CHAPTER 17 BREATHING & EXCHANGE OF GASES

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BREATHING & EXCHANGE OF GASES

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Biology by Kailash Sir Chapter 17: BREATHING EXCHANGE OF GASES. By Mr.Kailash Vilegave 1 Chanakya Academy Shahapur Maharashtra Mob:9763777600/8793784923 CHAPTER 17: BREATHING EXCHANGE OF GASES. Part I: When you hear the word respire you probably think of breathing. When you breathe you are taking in oxygen with each inhale and releasing carbon dioxide with each exhale. This gas exchange is important for respiration but while breathing is a physical process respiration can be thought of as more of a chemical process. All organisms from a single bacterial cell to a coral reef colony to a blue whale undergo respiration. Food molecules absorbed after digestion are taken in broken down and the energy freed in the process is used to power the organisms movements and physiological functioning. Respiration is the biochemical proc ess in which the cells of an organism obtain energy by combining oxygen and glucose resulting in the release of carbon dioxide water and ATP the currency of energy in cells. Respiratory organs These vary among different groups of animals depending on their habitats and levels of organisation.  Simple diffusion over entire body surface helps in exchange of oxygen and carbon dioxide in sponges coelenterates flatworms etc.  Earthworms respire through their moist skin.  Insects have tracheal system for respiration.  Aquatic arthropods and molluscs have gills for respiration whereas terrestrial forms have lungs.  Among vertebrates fishes use gills whereas birds mammals and reptiles have proper lungs.  Amphibians respire through moist skin gills as well as lungs.  Among all mammals have a well developed and complex respiratory system. Human Respiratory System The respiratory system is the system in the human body that enables us to breathe. The act of breathing includes: inhaling and exhaling air in the body the absorption of oxygen from the air in order to produce energy the discharge of carbon dioxide which is the byproduct of the process.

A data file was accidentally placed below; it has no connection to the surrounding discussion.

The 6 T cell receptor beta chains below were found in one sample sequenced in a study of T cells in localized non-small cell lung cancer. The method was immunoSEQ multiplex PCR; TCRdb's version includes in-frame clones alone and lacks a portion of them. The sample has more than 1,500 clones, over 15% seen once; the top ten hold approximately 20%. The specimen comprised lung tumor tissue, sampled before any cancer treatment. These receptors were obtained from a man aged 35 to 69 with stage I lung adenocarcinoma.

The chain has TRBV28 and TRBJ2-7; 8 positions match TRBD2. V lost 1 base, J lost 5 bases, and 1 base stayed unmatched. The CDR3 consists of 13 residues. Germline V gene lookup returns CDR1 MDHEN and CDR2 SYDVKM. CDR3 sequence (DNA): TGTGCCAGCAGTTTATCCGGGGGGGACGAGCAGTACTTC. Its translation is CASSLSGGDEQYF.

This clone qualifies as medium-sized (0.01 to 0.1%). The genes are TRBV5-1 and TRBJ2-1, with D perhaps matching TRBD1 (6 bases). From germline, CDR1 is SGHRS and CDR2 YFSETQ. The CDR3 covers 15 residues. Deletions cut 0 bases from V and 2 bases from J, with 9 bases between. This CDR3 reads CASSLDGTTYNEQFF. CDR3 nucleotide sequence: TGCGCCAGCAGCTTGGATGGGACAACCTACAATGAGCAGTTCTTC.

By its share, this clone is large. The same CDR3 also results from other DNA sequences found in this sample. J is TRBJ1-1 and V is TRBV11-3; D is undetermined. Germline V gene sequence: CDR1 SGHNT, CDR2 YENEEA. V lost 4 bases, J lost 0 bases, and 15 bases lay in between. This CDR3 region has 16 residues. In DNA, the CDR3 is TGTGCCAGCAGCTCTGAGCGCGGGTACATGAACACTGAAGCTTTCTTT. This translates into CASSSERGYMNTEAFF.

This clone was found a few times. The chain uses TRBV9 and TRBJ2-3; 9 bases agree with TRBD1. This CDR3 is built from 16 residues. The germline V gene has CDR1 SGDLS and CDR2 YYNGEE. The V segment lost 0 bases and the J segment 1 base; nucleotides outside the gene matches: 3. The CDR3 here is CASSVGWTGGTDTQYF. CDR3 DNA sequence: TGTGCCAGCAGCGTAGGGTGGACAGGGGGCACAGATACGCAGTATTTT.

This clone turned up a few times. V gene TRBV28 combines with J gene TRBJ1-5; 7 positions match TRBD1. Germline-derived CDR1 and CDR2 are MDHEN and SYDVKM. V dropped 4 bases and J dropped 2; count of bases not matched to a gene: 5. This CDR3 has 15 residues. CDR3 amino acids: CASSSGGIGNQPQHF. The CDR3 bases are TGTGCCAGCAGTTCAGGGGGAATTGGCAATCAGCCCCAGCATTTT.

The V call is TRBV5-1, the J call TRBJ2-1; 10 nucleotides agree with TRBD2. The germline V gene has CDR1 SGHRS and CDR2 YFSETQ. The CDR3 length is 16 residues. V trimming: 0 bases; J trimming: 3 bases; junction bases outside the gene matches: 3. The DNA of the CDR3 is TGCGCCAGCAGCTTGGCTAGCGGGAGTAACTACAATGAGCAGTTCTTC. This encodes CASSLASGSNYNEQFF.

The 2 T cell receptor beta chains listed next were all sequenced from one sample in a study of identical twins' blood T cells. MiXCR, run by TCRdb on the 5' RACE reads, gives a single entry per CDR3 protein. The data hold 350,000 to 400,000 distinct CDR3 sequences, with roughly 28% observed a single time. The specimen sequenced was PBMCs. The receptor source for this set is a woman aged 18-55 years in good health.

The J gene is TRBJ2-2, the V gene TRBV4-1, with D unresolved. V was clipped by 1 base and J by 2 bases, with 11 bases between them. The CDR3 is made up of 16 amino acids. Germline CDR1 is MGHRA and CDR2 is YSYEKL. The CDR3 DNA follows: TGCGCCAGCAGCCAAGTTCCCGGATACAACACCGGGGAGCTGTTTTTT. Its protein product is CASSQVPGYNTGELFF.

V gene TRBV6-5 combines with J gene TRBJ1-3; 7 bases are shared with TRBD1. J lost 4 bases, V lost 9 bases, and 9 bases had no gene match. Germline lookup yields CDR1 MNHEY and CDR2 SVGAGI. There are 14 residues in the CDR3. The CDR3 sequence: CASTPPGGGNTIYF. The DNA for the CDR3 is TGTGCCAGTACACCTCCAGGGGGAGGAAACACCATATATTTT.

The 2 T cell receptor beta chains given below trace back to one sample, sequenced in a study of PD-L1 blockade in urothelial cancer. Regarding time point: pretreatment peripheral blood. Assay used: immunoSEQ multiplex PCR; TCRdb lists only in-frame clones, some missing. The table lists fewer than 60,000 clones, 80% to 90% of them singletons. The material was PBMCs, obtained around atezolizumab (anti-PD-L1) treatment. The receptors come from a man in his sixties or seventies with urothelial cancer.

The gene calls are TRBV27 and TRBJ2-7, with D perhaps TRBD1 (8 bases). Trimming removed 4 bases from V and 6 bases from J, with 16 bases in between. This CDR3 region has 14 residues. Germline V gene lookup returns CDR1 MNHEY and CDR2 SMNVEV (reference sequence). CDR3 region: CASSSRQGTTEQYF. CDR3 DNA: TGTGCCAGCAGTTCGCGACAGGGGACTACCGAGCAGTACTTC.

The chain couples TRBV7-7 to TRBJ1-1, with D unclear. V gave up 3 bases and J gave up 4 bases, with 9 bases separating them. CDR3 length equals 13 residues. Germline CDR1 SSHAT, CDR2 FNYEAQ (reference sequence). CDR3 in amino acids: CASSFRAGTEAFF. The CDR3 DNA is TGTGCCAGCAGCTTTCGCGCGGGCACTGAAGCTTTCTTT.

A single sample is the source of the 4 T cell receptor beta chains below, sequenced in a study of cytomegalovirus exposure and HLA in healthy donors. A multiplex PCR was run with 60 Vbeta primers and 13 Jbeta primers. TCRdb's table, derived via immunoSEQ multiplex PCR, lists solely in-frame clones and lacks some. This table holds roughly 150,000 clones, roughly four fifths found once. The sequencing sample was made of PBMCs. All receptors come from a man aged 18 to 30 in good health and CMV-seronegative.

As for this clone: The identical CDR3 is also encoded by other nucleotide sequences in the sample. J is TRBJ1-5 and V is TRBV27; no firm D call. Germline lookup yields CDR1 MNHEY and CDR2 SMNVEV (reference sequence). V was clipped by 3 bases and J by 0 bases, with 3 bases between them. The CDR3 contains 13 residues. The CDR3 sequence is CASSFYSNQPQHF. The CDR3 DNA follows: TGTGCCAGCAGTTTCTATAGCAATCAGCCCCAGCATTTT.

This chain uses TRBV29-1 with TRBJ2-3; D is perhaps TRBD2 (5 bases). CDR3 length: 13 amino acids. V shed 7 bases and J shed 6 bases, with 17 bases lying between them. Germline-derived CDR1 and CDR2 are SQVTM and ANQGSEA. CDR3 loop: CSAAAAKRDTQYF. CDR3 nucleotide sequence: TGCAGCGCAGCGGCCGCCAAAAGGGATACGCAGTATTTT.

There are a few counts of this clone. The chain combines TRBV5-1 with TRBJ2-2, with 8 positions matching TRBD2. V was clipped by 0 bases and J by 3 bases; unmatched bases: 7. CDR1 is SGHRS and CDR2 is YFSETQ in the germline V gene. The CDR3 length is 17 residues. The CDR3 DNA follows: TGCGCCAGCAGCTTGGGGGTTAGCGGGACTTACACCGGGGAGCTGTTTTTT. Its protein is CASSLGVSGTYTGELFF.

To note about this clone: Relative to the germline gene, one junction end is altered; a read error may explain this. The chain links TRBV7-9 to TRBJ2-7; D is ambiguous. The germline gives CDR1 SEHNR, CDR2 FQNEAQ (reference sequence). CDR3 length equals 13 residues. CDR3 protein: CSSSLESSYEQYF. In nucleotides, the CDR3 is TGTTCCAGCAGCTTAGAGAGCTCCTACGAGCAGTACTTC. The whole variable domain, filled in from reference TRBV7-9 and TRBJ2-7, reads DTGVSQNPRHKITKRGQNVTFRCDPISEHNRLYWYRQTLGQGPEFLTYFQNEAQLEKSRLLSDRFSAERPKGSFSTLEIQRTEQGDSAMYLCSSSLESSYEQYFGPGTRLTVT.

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Biology by Kailash Sir Chapter 17: BREATHING EXCHANGE OF GASES. By Mr.Kailash Vilegave 2 Chanakya Academy Shahapur Maharashtra Mob:9763777600/8793784923 The respiratory system is divided into two parts: Upper respiratory tract: This includes the nose mouth and the beginning of the trachea the section that takes air in and lets it out. Lower respiratory tract: This includes the trachea the bronchi bronchioles and the lungs the act of breathing takes place in this part of the system. The organs of the lower respiratory tract are located in the chest cavity. They are delineated and protected by the rib cage the chest bone sternum and the muscles between the ribs and the diaphragm that constitute a muscular partition between the chest and the abdominal cavity. Trachea – the tube connecting the throat to the bronchi. Bronchi – the trachea divides into two bronchi tubes. One leads to the left lung the other to the right lung. Inside the lungs each of the bronchi divides into smaller bronchi. Bronchioles - the bronchi branches off into smaller tubes called bronchioles which end in the pulmonary alveolus. Pulmonary alveoli – tiny sacs air sacs delineated by a single-layer membrane with blood capillaries at the other end. The exchange of gases takes place through the membrane of the pulmonary alveolus which always contains air: oxygen O2 is absorbed from the air into the blood capillaries and the action of the heart circulates it through all the tissues in the body. At the same time carbon dioxide CO2 is transmitted from the blood capillaries into the alveoli and then expelled through the bronchi and the upper respiratory tract. The inner surface of the lungs where the exchange of gases takes place is very large due to the structure of the air sacs of the alveoli. Lungs – a pair of organs found in all vertebrates. The structure of the lungs includes the bronchial tree – air tubes branching off from the bronchi into smaller and smaller air tubes each one ending in a pulmonary alveolus. The Mechanism of Breathing The act of breathing has two stages – inhalation and exhalation.

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Biology by Kailash Sir Chapter 17: BREATHING EXCHANGE OF GASES. By Mr.Kailash Vilegave 3 Chanakya Academy Shahapur Maharashtra Mob:9763777600/8793784923 Inhalation – the intake of air into the lungs through expansion of chest volume. Exhalation – the expulsion of air from the lungs through contraction of chest volume. During inhalation –  the muscles contract:  Contraction of the diaphragm muscle – causes the diaphragm to flatten thus enlarging the chest cavity.  Contraction of the rib muscles – causes the ribs to rise thus increasing the chest volume. The chest cavity expands thus reducing air pressure and causing air to be passively drawn into the lungs. Air passes from the high pressure outside the lungs to the low pressure inside the lungs. During exhalation – the muscles relax: The muscles are no longer contracting they are relaxed.  The diaphragm curves and rises the ribs descend – and chest volume decreases.  The chest cavity contracts thus increasing air pressure and causing the air in the lungs to be expelled through the upper respiratory tract. Exhalation too is passive. Air passes from the high pressure in the lungs to the low pressure in the upper respiratory tract. Respiratory volumes and capacities